“It’s his being on the team that’s getting them so much press,” Ralph said.
“The danger is if the Conglomerate fails to live up to the press, if they become the pre-eminent group they aspire to be,” said J’onn, the Martian Manhunter. “It is a dangerous game they are playing.”
“Perhaps we should knock some sense into them,” said Nubia, the new Wonder Woman. This drew laughs from around the table, though her expression said she hadn’t been joking.
“As much as we all might enjoy that,” J’onn said, “it would not be the best course of action at this time.”
“Very well,” Nubia sighed.
“Who is this General Glory cat really?” Green Arrow asked. “Some actor they hired to pretend to be the real General?”
“Impossible,” Hawkman said. “He’s actually gone into the field.” He pointed to a monitor that showed General Glory ripping a car door off the hinges to get at an escaping felon. “And it would appear he’s more powerful than the old stories led us to believe.”
“Not only that,” Batman said, stepping forward. The current leader of the Outsiders and reserve League member pointed to a monitor that showed General Glory in hand-to-hand combat. “Observe his fighting style. It doesn’t conform to any one fighting style, such as jujitsu, karate, or tae kwon do. He’s a street fighter. See how he hesitates for split seconds at a time during fights?”
He turned and observed the expressions of the JLA members. Obviously, they didn’t, so he continued, “He’s having to make a conscious effort to fight his own instincts and hold himself back from his preferred method of winning — which I’d bet is usually lethal. Whoever this Glory is, he’s no hero. He’s a self-trained killer.”
After much coaxing, Etienne the designer finally managed to convince Lobo to let Antoine the hairdresser “make him look so goooood.” After weeks of tucking his unruly shock of hair beneath a cowl, he was tired of fooling with it.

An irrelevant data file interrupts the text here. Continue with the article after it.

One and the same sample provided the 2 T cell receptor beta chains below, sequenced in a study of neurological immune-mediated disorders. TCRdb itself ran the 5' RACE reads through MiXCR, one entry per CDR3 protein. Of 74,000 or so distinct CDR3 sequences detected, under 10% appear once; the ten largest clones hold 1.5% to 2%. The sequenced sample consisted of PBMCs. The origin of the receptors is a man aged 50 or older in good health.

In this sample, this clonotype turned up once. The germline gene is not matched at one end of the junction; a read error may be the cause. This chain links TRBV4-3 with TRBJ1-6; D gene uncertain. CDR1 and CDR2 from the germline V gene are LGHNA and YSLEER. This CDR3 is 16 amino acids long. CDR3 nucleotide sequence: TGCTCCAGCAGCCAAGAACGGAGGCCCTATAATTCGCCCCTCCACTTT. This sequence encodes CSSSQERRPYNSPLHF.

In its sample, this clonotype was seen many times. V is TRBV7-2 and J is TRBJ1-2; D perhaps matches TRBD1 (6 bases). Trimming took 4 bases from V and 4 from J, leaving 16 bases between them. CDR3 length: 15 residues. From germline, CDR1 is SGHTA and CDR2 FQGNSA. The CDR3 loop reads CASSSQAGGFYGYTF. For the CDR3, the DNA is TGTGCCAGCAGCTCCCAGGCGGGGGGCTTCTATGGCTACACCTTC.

“I haf nevah seen hair so theek,” Antoine said. “I ahlmos feel a need to go geet the wire cleepers,” the hairdresser purred as he clipped away at Lobo’s wild mane.
“It runs in the family,” Lobo said, thoroughly relaxed from his scalp massage. “Hey, what’s that goop yer sticking on my face?” he said to the make-up artist as he applied cream around Lobo’s eyes and above his mouth. “It feels different than the usual stuff.”
“Oh, just a little bit of vanishing cream to take care of those black marks we have such a hard time covering up.”
“What?!” he exclaimed, jumping up. “You bastiches! You’ve fraggin’ maimed me!” He slammed his fist down on the make-up table, snapping it in two. The hairdresser and make-up man screamed and ran from the room.
Lobo stared in the mirror in horror. The reflection in the mirror, clad in the patriotic uniform of General Glory, was completely unrecognizable to him now — even without the cowl — from its short hair, to its blue-eyed contacts, to the lack of any facial markings of his native planet, Velorpia. “What’s happening to me?” he groaned.